Review: Mission: Impossible: III B

A Film Review By Stefan Vlahov

I was apprehensive about this film before I saw it, thinking it would be the first bad Tom Cruise film in thirteen years (1990’s Days of Thunder is his last bad film in my opinion). Thankfully, M:I:III is a well-crafted film that not only entertains, but flaunts some wonderful filmmaking qualities. That was also surprising, considering director J.J. Abrams’s history as a TV Series creator is at best spotty. From his three series he has created – “Felicity”, “Alias”, and “Lost”, the only one worth watching is “Alias” and that’s only because of Jennifer Garner’s beauty and great screen presence. The other two are/were undeservingly successful series that rely on repetitive gimmicks and contain B-Movie filmmaking. Both evolve into soap operas after a while and the acting in both (especially “Lost”) is unforgiveably bad.

Fortunately, Abrams incorporates more “Alias” than “Lost” in this film and it fits the film well. Even the screenplay structure is the same, with letters indicating each location-change. The locations here include some interesting choices like Shanghai, China, The Vatican, and Berlin, Germany in addition to of course L.A. There is of course, a negative to having all these locations in the film, because the film loses focus. To tell you the truth I don’t remember where any of the action sequences took place, except for the jumping-off-the-building sequence in Shanghai. Still, the screenplay is really good (written by Abrams with the two most wanted screenwriters today – Alex Kurtzman and Roberto Orci) .

It tells the story of Ethan Hunt, who has decided to get married to the down-to-earth Julia (Michelle Monaghan). He has retired from the IMF, but when a big challenge faces the agency,, he is called back by Agent John Musgrave (Billy Crudup) and is teamed-up with Luther Strickell (Ving Rhames), Declan (Johnatha Rhys Meyers) and Zhen (Maggie Q). Their [impossible] mission is to capture international arms dealer Owen Davian (Phlip Seymour Hoffman) before he makes a deal that involves a mysterious piece of software codenamed ‘Rabbit’s Foot” with a group of Middle Eastern rich guys . Owen proves tougher to capture and more intelligent than previously thought and he transforms from prey to predator in a short amount of time.

The film starts out with one of the most intense openings of any movie this year. It’s a scene that has Hunt tied down and his wife Julia sitting across from him with a gun pointed to her head by Owen Davian himself. Davian asks Hunt for the ‘Rabbit’s Foot’ and he gives him 10 seconds to tell him. With each lie/excuse/attempt at negotiation by Hunt, Davian adds an extra second. When the count finally gets to 10 we hear the gunshot and see Hunt screaming. Fade to black. It is an amazing opening, and the script does a good job of making us care about Ethan and Julia’s relationship before that happens. That is especially true in one scene on a balcony between them that could have easily be turned into another cliche, but the good acting (especially by Cruise) and the less talk-more facial expression attitude towards the construction of the scene make it a memorable one. It is one of many memorable scenes.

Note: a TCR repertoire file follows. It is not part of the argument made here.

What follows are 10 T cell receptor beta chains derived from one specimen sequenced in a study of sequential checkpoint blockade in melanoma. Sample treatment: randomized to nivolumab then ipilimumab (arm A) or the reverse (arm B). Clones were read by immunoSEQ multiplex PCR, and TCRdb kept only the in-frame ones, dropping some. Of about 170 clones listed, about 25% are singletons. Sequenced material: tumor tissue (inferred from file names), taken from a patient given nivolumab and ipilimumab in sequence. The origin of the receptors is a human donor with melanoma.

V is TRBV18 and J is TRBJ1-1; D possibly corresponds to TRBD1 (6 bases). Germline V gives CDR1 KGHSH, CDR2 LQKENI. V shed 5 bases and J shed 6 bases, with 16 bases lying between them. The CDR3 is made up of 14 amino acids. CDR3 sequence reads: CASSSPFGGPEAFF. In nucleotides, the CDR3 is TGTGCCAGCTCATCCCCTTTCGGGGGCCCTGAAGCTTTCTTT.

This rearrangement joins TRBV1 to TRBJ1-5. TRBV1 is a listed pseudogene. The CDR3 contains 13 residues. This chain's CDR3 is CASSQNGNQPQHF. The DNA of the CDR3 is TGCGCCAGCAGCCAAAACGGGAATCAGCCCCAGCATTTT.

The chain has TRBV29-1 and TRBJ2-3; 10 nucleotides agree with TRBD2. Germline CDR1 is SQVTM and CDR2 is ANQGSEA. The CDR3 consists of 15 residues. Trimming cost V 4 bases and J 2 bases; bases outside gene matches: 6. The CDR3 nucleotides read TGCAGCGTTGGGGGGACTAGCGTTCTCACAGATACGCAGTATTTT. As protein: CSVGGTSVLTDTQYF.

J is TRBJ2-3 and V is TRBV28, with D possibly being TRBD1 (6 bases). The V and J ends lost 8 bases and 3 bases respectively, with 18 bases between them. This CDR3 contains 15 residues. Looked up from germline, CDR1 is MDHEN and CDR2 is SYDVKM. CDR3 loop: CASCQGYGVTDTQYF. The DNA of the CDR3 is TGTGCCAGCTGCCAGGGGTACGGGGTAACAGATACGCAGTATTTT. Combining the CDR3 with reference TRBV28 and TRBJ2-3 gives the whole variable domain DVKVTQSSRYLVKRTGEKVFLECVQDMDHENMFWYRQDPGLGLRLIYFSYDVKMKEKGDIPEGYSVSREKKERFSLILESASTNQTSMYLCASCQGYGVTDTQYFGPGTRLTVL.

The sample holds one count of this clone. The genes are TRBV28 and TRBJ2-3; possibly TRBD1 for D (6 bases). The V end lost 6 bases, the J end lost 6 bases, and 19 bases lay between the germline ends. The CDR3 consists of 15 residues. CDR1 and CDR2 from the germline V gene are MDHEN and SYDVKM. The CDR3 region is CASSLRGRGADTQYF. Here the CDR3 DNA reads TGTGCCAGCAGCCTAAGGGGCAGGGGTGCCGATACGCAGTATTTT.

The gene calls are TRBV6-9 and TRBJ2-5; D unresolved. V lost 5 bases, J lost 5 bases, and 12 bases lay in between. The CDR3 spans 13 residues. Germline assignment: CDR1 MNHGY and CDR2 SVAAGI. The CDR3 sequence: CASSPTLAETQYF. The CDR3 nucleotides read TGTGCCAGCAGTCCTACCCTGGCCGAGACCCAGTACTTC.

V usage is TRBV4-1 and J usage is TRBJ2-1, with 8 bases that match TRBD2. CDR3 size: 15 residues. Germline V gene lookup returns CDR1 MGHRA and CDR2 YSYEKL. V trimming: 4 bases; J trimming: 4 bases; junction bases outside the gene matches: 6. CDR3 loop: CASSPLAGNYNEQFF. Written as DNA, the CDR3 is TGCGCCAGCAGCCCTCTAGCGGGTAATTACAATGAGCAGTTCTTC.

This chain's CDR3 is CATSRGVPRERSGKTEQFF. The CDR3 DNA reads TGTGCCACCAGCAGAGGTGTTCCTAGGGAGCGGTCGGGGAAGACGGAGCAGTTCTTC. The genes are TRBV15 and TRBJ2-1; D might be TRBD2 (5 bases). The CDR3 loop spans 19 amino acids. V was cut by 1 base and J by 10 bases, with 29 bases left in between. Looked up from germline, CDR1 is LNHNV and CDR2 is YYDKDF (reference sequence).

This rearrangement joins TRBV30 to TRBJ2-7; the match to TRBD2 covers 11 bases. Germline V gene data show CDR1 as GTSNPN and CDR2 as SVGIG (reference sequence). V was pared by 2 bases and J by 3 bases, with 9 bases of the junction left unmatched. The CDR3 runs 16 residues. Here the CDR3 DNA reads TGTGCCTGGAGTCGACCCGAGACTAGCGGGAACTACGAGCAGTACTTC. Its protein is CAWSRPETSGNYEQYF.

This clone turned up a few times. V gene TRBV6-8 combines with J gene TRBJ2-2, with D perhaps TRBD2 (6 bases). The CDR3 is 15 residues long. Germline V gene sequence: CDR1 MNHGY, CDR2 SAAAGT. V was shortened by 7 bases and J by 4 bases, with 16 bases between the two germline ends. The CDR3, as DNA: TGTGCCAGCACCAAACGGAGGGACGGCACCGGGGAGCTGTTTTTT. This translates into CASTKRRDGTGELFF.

The action sequences here are exciting, even though they aren’t as well staged as the ones in John Woo’s M:I:II. There is of course the memorable one on the bridge that is highlighted in the trailers, and also there is the final action sequence that is full of emotion and suspense, even though it is much smaller in scope than all the others. Still, this doesn’t look like a $150 million dollar film. I mean, the action sequences here are nothing like action sequences in films like V for Vendetta or UltraViolet. Those two films are a lot cheaper than this, and their action was much more grand than anything here. I guess I should blame this on Abrams and cinematographer Dan Mindel. The truth is Mindel is capable of much better work than this – just look at his past two efforts Domino and The Skeleton Key – they are wonderful feats cinematographically speaking, so Mindel’s bland style here is unforgivable.

In fact the only thing keeping this from becoming just a fun B-Movie are the big names involved. I mean, there are few movies that have such big names like Laurence Fishburne, Simon Pegg, and Keri Russell taking bit roles. It is a great ensemble cast and there are very few negatives here. Tom Cruise is solid as Ethan Hunt and since this story is a lot more personal, his character has to go through some very emotional scenes. Michelle Monaghan is also really good, and she shows some great cleavage in a scene towards the end. Keri Russell suffers from some over-acting, but it’s still an honorable and difficult performance. Philip Seymour Hoffman is badass and so is Laurence Fishburne. The one minus in this cast is sad to say – Billy Crudup. He is unlikeable from the beginning and he is in a role that requires charisma, but he is unable to pull it off.Also there is Johnathan Rhys Meyers who is just forgettable and leaves a bad taste in your mouth. His accent doesn’t help either.

So, overall this is one of the better action pictures of the year. It invokes drama and the series continues to stay consistent with what Brian DePalma did in the original M:I. J.J. Abrams might not bring anything new to the action genre as far as staging sequences, but he makes a good effort to keep the viewer interested. It is a pity that he is let down by a score by Michael Giacchino that is at best forgettable and at worst – terrible. Still, this is a small negative and if you like twists and turns in your action films, coupled with exotic locations and a badass villain – this film will definitely appeal to you.

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